Moss study wins Native Science Fair

Judges looked at scientific soundness, cultural relevance

Posted: Monday, January 28, 2002

A project examining the antibacterial properties of sphagnum moss won the Grand Prize at Saturday's Southeast Alaska Native Science Fair.

Dzantik'i Heeni Middle School students Myshell Pope, Rena Dalmon, Brandon Roulet and Courtney Wendel, whose experiment found that the moss did not demonstrate bacteria-killing properties, will travel to Anchorage next month to show their work at a statewide science fair.

This year's fair, held at the Tlingit-Haida Vocational Training Center on Hospital Drive, attracted 19 entries. They were judged by two teams, one examining cultural relevance and the other looking at scientific soundness.

In addition to the grand prize, judges also awarded a Best Culture prize to Floyd Dryden Middle School students Amanda Padron and Kami Wright for testing devil's club salve on psoriasis, and a Best Science award to Dzantik'i Heeni students Rachel Searls and Ari McDonough for seeing whether blubber or feathers provided better insulation.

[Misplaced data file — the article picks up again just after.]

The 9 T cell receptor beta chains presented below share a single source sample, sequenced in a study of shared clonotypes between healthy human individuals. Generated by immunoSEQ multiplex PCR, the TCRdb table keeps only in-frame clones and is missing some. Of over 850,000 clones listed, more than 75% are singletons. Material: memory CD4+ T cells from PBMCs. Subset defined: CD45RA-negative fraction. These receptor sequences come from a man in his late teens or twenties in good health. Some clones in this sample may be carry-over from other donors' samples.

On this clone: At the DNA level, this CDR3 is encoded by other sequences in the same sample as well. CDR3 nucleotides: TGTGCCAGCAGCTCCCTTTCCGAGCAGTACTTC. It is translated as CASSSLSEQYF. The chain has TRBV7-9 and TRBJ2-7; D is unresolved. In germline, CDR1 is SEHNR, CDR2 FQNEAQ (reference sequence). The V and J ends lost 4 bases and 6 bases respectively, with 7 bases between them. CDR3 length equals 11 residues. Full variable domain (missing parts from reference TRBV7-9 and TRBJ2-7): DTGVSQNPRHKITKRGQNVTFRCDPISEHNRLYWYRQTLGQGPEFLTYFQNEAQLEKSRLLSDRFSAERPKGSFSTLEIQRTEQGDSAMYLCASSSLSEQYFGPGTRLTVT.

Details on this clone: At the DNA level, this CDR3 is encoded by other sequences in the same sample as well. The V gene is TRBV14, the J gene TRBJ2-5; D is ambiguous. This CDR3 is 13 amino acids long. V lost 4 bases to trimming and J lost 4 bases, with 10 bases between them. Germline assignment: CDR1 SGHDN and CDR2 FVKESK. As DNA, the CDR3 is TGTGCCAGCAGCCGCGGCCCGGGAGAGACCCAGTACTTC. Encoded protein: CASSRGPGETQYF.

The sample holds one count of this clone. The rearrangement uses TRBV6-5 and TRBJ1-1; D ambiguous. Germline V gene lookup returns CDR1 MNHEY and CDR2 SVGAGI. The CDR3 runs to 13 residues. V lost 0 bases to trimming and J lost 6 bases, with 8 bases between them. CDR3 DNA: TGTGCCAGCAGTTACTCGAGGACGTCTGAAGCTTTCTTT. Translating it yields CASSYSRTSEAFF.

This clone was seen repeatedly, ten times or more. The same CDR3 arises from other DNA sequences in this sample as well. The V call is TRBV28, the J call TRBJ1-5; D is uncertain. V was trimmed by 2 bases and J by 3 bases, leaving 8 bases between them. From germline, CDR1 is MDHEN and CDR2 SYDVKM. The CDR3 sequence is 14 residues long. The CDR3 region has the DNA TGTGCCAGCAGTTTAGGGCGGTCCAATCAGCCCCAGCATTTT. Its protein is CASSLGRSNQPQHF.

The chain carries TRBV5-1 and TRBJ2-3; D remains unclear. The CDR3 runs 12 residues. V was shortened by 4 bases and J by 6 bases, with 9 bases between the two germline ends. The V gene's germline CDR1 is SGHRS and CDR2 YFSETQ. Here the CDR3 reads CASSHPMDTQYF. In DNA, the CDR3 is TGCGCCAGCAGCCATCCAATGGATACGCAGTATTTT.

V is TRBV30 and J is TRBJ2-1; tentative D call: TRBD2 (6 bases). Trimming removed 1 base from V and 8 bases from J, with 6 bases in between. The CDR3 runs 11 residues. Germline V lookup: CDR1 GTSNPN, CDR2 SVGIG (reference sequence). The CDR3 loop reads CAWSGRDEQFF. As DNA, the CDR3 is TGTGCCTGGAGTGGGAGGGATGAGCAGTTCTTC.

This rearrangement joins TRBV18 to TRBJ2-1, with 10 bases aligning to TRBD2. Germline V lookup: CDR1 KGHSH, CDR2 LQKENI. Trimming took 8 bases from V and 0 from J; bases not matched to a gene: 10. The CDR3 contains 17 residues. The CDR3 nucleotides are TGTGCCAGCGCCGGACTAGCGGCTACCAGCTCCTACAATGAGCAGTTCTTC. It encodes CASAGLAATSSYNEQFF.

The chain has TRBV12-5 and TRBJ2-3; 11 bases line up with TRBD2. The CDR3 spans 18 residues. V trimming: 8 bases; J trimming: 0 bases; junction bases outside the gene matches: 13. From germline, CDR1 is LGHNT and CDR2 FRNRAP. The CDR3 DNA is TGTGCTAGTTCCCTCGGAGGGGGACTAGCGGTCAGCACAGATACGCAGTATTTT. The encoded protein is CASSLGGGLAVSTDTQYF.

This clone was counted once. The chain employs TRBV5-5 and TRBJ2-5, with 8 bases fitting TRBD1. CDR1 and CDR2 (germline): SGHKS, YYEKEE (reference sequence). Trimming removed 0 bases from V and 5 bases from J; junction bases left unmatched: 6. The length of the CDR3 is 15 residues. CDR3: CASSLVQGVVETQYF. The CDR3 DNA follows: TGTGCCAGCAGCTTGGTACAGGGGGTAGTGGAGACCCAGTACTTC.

Other teams receiving blue ribbons for culture, science or both included:

• Jeremiah Crockroft and Alex Holloway, Dzantik'i Heeni; project on traditional berry preservation.

• Brock Eidsness, William Howard and Tony Wallin, Dzantik'i Heeni; project on goldfish and their search for food.

• Lisa DeWitt-Narino, Junior Davidson and Ally Harris-Torres, Floyd Dryden; project to see what type of oil burns longest.

• Sammy Roguska and Kael Wanamaker, Floyd Dryden; project studying the relationship between ethnicity and response time to questions.

• Jessica Hales and Alexandria Drazkowski, Floyd Dryden; project to see if moss or toilet paper absorbs more.

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